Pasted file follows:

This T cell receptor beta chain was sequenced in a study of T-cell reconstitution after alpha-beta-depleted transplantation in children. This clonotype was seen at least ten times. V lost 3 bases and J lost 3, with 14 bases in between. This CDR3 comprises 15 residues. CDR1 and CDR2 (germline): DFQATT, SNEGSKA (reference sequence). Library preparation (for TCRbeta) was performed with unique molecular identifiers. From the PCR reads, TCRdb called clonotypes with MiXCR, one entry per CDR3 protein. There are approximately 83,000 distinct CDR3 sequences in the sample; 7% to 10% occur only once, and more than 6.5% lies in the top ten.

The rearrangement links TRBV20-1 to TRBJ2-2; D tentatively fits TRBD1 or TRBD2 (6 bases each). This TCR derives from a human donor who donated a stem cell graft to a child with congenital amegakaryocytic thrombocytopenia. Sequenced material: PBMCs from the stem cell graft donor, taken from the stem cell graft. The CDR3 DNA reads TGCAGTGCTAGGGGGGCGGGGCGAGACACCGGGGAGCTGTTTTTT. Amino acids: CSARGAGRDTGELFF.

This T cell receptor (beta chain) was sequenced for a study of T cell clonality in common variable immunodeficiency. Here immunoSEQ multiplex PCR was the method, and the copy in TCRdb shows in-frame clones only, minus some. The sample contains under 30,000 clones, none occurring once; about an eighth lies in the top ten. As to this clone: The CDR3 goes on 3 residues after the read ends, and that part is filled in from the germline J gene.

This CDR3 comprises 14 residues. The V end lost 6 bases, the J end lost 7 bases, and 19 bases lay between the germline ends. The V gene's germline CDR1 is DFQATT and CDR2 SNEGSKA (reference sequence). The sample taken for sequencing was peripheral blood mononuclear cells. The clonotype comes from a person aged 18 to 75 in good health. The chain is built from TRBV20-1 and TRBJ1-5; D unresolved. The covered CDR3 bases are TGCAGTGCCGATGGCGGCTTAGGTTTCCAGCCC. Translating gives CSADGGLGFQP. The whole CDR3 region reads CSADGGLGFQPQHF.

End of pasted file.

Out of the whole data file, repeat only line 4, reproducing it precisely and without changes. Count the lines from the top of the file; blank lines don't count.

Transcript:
This CDR3 comprises 14 residues. The V end lost 6 bases, the J end lost 7 bases, and 19 bases lay between the germline ends. The V gene's germline CDR1 is DFQATT and CDR2 SNEGSKA (reference sequence). The sample taken for sequencing was peripheral blood mononuclear cells. The clonotype comes from a person aged 18 to 75 in good health. The chain is built from TRBV20-1 and TRBJ1-5; D unresolved. The covered CDR3 bases are TGCAGTGCCGATGGCGGCTTAGGTTTCCAGCCC. Translating gives CSADGGLGFQP. The whole CDR3 region reads CSADGGLGFQPQHF.